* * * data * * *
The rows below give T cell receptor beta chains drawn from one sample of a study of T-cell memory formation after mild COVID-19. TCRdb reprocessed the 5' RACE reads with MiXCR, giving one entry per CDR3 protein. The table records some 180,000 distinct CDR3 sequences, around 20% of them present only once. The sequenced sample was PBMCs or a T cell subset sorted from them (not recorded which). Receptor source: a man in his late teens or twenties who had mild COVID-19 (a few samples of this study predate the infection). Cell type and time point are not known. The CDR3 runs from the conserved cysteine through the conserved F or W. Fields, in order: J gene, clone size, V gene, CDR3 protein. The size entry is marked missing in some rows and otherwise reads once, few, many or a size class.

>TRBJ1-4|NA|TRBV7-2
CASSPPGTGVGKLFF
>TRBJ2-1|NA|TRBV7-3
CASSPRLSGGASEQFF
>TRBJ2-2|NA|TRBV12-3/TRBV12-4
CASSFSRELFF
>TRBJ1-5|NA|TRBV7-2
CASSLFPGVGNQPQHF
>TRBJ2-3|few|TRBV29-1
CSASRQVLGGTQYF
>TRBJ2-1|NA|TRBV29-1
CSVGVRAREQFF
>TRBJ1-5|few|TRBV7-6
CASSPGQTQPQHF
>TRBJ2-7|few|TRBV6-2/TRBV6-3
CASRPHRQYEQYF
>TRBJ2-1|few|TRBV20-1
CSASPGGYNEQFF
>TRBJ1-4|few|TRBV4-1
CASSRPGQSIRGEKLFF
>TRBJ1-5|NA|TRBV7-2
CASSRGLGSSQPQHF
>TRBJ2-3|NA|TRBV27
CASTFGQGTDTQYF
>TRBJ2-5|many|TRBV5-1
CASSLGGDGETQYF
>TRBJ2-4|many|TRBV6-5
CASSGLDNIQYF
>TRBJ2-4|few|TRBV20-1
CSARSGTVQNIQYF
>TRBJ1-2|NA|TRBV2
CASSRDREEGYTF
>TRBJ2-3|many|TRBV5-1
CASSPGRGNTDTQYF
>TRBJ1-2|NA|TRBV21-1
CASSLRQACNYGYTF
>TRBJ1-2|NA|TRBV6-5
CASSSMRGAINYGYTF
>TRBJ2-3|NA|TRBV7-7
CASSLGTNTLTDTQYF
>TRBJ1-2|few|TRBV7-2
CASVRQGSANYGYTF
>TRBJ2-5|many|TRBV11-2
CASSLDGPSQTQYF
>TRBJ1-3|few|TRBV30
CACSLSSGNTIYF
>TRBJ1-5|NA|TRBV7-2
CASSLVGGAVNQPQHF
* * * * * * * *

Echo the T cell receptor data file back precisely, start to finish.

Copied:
The rows below give T cell receptor beta chains drawn from one sample of a study of T-cell memory formation after mild COVID-19. TCRdb reprocessed the 5' RACE reads with MiXCR, giving one entry per CDR3 protein. The table records some 180,000 distinct CDR3 sequences, around 20% of them present only once. The sequenced sample was PBMCs or a T cell subset sorted from them (not recorded which). Receptor source: a man in his late teens or twenties who had mild COVID-19 (a few samples of this study predate the infection). Cell type and time point are not known. The CDR3 runs from the conserved cysteine through the conserved F or W. Fields, in order: J gene, clone size, V gene, CDR3 protein. The size entry is marked missing in some rows and otherwise reads once, few, many or a size class.

>TRBJ1-4|NA|TRBV7-2
CASSPPGTGVGKLFF
>TRBJ2-1|NA|TRBV7-3
CASSPRLSGGASEQFF
>TRBJ2-2|NA|TRBV12-3/TRBV12-4
CASSFSRELFF
>TRBJ1-5|NA|TRBV7-2
CASSLFPGVGNQPQHF
>TRBJ2-3|few|TRBV29-1
CSASRQVLGGTQYF
>TRBJ2-1|NA|TRBV29-1
CSVGVRAREQFF
>TRBJ1-5|few|TRBV7-6
CASSPGQTQPQHF
>TRBJ2-7|few|TRBV6-2/TRBV6-3
CASRPHRQYEQYF
>TRBJ2-1|few|TRBV20-1
CSASPGGYNEQFF
>TRBJ1-4|few|TRBV4-1
CASSRPGQSIRGEKLFF
>TRBJ1-5|NA|TRBV7-2
CASSRGLGSSQPQHF
>TRBJ2-3|NA|TRBV27
CASTFGQGTDTQYF
>TRBJ2-5|many|TRBV5-1
CASSLGGDGETQYF
>TRBJ2-4|many|TRBV6-5
CASSGLDNIQYF
>TRBJ2-4|few|TRBV20-1
CSARSGTVQNIQYF
>TRBJ1-2|NA|TRBV2
CASSRDREEGYTF
>TRBJ2-3|many|TRBV5-1
CASSPGRGNTDTQYF
>TRBJ1-2|NA|TRBV21-1
CASSLRQACNYGYTF
>TRBJ1-2|NA|TRBV6-5
CASSSMRGAINYGYTF
>TRBJ2-3|NA|TRBV7-7
CASSLGTNTLTDTQYF
>TRBJ1-2|few|TRBV7-2
CASVRQGSANYGYTF
>TRBJ2-5|many|TRBV11-2
CASSLDGPSQTQYF
>TRBJ1-3|few|TRBV30
CACSLSSGNTIYF
>TRBJ1-5|NA|TRBV7-2
CASSLVGGAVNQPQHF